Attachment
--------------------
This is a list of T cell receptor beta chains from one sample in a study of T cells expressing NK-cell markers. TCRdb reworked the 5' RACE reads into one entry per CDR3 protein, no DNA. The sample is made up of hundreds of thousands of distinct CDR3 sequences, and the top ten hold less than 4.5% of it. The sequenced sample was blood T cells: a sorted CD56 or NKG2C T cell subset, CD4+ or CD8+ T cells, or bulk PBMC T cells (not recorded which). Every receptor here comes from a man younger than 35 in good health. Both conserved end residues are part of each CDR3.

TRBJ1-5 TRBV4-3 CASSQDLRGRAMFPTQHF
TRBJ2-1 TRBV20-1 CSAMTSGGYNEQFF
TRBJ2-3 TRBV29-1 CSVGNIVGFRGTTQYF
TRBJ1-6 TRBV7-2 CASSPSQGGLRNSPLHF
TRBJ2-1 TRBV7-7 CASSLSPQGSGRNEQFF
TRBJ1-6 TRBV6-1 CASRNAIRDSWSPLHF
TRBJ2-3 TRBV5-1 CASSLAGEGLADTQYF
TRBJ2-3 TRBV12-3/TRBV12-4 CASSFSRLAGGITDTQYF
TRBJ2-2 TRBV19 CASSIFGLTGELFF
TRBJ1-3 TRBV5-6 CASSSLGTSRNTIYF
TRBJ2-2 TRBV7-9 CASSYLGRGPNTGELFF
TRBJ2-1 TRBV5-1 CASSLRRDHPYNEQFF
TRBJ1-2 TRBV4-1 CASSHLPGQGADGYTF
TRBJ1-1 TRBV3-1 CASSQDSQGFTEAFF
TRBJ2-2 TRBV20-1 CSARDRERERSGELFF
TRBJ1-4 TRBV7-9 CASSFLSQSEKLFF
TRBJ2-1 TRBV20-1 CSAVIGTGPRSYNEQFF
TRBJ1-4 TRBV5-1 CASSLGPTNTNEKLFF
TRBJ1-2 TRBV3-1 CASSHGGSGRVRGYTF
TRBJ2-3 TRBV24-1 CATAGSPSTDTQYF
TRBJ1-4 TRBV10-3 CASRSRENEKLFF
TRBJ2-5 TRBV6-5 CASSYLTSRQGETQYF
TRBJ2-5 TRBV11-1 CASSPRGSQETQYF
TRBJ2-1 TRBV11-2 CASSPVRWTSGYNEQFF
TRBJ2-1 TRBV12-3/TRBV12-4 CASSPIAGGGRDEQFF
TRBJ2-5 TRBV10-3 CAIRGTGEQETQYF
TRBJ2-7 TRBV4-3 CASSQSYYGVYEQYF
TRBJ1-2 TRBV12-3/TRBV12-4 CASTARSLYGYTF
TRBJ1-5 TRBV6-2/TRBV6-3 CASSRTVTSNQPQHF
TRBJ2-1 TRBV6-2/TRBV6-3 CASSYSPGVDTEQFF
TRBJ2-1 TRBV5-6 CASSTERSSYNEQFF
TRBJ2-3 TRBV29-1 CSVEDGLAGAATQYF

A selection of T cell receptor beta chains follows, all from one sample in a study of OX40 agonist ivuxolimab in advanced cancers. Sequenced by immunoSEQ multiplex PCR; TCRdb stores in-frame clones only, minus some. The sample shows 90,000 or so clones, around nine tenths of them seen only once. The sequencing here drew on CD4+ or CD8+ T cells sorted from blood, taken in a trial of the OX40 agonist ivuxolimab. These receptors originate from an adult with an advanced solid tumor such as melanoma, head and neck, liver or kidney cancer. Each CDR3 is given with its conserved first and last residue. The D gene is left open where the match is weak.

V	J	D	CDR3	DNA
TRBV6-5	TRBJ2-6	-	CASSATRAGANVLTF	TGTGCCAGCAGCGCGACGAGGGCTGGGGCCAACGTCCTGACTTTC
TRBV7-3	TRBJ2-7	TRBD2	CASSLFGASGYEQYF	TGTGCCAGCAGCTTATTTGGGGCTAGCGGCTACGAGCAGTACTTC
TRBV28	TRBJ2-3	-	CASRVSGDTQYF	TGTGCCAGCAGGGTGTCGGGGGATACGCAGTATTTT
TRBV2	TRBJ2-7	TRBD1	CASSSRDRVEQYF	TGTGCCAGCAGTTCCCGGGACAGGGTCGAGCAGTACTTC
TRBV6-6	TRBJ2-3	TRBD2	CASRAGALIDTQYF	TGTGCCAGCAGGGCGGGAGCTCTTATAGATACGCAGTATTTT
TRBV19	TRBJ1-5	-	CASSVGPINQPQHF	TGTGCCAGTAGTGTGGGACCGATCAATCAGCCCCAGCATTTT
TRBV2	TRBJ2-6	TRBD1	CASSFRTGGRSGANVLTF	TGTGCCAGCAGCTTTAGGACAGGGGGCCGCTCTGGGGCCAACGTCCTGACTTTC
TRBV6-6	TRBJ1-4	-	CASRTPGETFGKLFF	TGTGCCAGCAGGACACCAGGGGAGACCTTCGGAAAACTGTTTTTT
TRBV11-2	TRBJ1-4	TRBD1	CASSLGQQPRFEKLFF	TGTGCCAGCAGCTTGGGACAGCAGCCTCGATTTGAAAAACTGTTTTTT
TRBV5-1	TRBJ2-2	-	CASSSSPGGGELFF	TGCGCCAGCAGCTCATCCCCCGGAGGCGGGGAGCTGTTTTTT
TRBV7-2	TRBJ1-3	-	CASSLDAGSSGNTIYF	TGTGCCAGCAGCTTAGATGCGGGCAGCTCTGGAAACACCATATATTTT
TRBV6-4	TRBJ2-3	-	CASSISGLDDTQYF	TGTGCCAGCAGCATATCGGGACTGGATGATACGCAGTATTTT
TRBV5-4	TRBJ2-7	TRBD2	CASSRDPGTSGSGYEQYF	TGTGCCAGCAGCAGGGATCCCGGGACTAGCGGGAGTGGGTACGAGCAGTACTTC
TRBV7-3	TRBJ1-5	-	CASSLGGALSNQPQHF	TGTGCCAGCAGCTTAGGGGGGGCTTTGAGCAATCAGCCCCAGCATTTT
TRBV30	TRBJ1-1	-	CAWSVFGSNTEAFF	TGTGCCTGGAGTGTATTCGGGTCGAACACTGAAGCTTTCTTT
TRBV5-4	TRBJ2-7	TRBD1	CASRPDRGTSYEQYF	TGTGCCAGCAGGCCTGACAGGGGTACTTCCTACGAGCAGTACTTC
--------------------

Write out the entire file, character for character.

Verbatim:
This is a list of T cell receptor beta chains from one sample in a study of T cells expressing NK-cell markers. TCRdb reworked the 5' RACE reads into one entry per CDR3 protein, no DNA. The sample is made up of hundreds of thousands of distinct CDR3 sequences, and the top ten hold less than 4.5% of it. The sequenced sample was blood T cells: a sorted CD56 or NKG2C T cell subset, CD4+ or CD8+ T cells, or bulk PBMC T cells (not recorded which). Every receptor here comes from a man younger than 35 in good health. Both conserved end residues are part of each CDR3.

TRBJ1-5 TRBV4-3 CASSQDLRGRAMFPTQHF
TRBJ2-1 TRBV20-1 CSAMTSGGYNEQFF
TRBJ2-3 TRBV29-1 CSVGNIVGFRGTTQYF
TRBJ1-6 TRBV7-2 CASSPSQGGLRNSPLHF
TRBJ2-1 TRBV7-7 CASSLSPQGSGRNEQFF
TRBJ1-6 TRBV6-1 CASRNAIRDSWSPLHF
TRBJ2-3 TRBV5-1 CASSLAGEGLADTQYF
TRBJ2-3 TRBV12-3/TRBV12-4 CASSFSRLAGGITDTQYF
TRBJ2-2 TRBV19 CASSIFGLTGELFF
TRBJ1-3 TRBV5-6 CASSSLGTSRNTIYF
TRBJ2-2 TRBV7-9 CASSYLGRGPNTGELFF
TRBJ2-1 TRBV5-1 CASSLRRDHPYNEQFF
TRBJ1-2 TRBV4-1 CASSHLPGQGADGYTF
TRBJ1-1 TRBV3-1 CASSQDSQGFTEAFF
TRBJ2-2 TRBV20-1 CSARDRERERSGELFF
TRBJ1-4 TRBV7-9 CASSFLSQSEKLFF
TRBJ2-1 TRBV20-1 CSAVIGTGPRSYNEQFF
TRBJ1-4 TRBV5-1 CASSLGPTNTNEKLFF
TRBJ1-2 TRBV3-1 CASSHGGSGRVRGYTF
TRBJ2-3 TRBV24-1 CATAGSPSTDTQYF
TRBJ1-4 TRBV10-3 CASRSRENEKLFF
TRBJ2-5 TRBV6-5 CASSYLTSRQGETQYF
TRBJ2-5 TRBV11-1 CASSPRGSQETQYF
TRBJ2-1 TRBV11-2 CASSPVRWTSGYNEQFF
TRBJ2-1 TRBV12-3/TRBV12-4 CASSPIAGGGRDEQFF
TRBJ2-5 TRBV10-3 CAIRGTGEQETQYF
TRBJ2-7 TRBV4-3 CASSQSYYGVYEQYF
TRBJ1-2 TRBV12-3/TRBV12-4 CASTARSLYGYTF
TRBJ1-5 TRBV6-2/TRBV6-3 CASSRTVTSNQPQHF
TRBJ2-1 TRBV6-2/TRBV6-3 CASSYSPGVDTEQFF
TRBJ2-1 TRBV5-6 CASSTERSSYNEQFF
TRBJ2-3 TRBV29-1 CSVEDGLAGAATQYF

A selection of T cell receptor beta chains follows, all from one sample in a study of OX40 agonist ivuxolimab in advanced cancers. Sequenced by immunoSEQ multiplex PCR; TCRdb stores in-frame clones only, minus some. The sample shows 90,000 or so clones, around nine tenths of them seen only once. The sequencing here drew on CD4+ or CD8+ T cells sorted from blood, taken in a trial of the OX40 agonist ivuxolimab. These receptors originate from an adult with an advanced solid tumor such as melanoma, head and neck, liver or kidney cancer. Each CDR3 is given with its conserved first and last residue. The D gene is left open where the match is weak.

V	J	D	CDR3	DNA
TRBV6-5	TRBJ2-6	-	CASSATRAGANVLTF	TGTGCCAGCAGCGCGACGAGGGCTGGGGCCAACGTCCTGACTTTC
TRBV7-3	TRBJ2-7	TRBD2	CASSLFGASGYEQYF	TGTGCCAGCAGCTTATTTGGGGCTAGCGGCTACGAGCAGTACTTC
TRBV28	TRBJ2-3	-	CASRVSGDTQYF	TGTGCCAGCAGGGTGTCGGGGGATACGCAGTATTTT
TRBV2	TRBJ2-7	TRBD1	CASSSRDRVEQYF	TGTGCCAGCAGTTCCCGGGACAGGGTCGAGCAGTACTTC
TRBV6-6	TRBJ2-3	TRBD2	CASRAGALIDTQYF	TGTGCCAGCAGGGCGGGAGCTCTTATAGATACGCAGTATTTT
TRBV19	TRBJ1-5	-	CASSVGPINQPQHF	TGTGCCAGTAGTGTGGGACCGATCAATCAGCCCCAGCATTTT
TRBV2	TRBJ2-6	TRBD1	CASSFRTGGRSGANVLTF	TGTGCCAGCAGCTTTAGGACAGGGGGCCGCTCTGGGGCCAACGTCCTGACTTTC
TRBV6-6	TRBJ1-4	-	CASRTPGETFGKLFF	TGTGCCAGCAGGACACCAGGGGAGACCTTCGGAAAACTGTTTTTT
TRBV11-2	TRBJ1-4	TRBD1	CASSLGQQPRFEKLFF	TGTGCCAGCAGCTTGGGACAGCAGCCTCGATTTGAAAAACTGTTTTTT
TRBV5-1	TRBJ2-2	-	CASSSSPGGGELFF	TGCGCCAGCAGCTCATCCCCCGGAGGCGGGGAGCTGTTTTTT
TRBV7-2	TRBJ1-3	-	CASSLDAGSSGNTIYF	TGTGCCAGCAGCTTAGATGCGGGCAGCTCTGGAAACACCATATATTTT
TRBV6-4	TRBJ2-3	-	CASSISGLDDTQYF	TGTGCCAGCAGCATATCGGGACTGGATGATACGCAGTATTTT
TRBV5-4	TRBJ2-7	TRBD2	CASSRDPGTSGSGYEQYF	TGTGCCAGCAGCAGGGATCCCGGGACTAGCGGGAGTGGGTACGAGCAGTACTTC
TRBV7-3	TRBJ1-5	-	CASSLGGALSNQPQHF	TGTGCCAGCAGCTTAGGGGGGGCTTTGAGCAATCAGCCCCAGCATTTT
TRBV30	TRBJ1-1	-	CAWSVFGSNTEAFF	TGTGCCTGGAGTGTATTCGGGTCGAACACTGAAGCTTTCTTT
TRBV5-4	TRBJ2-7	TRBD1	CASRPDRGTSYEQYF	TGTGCCAGCAGGCCTGACAGGGGTACTTCCTACGAGCAGTACTTC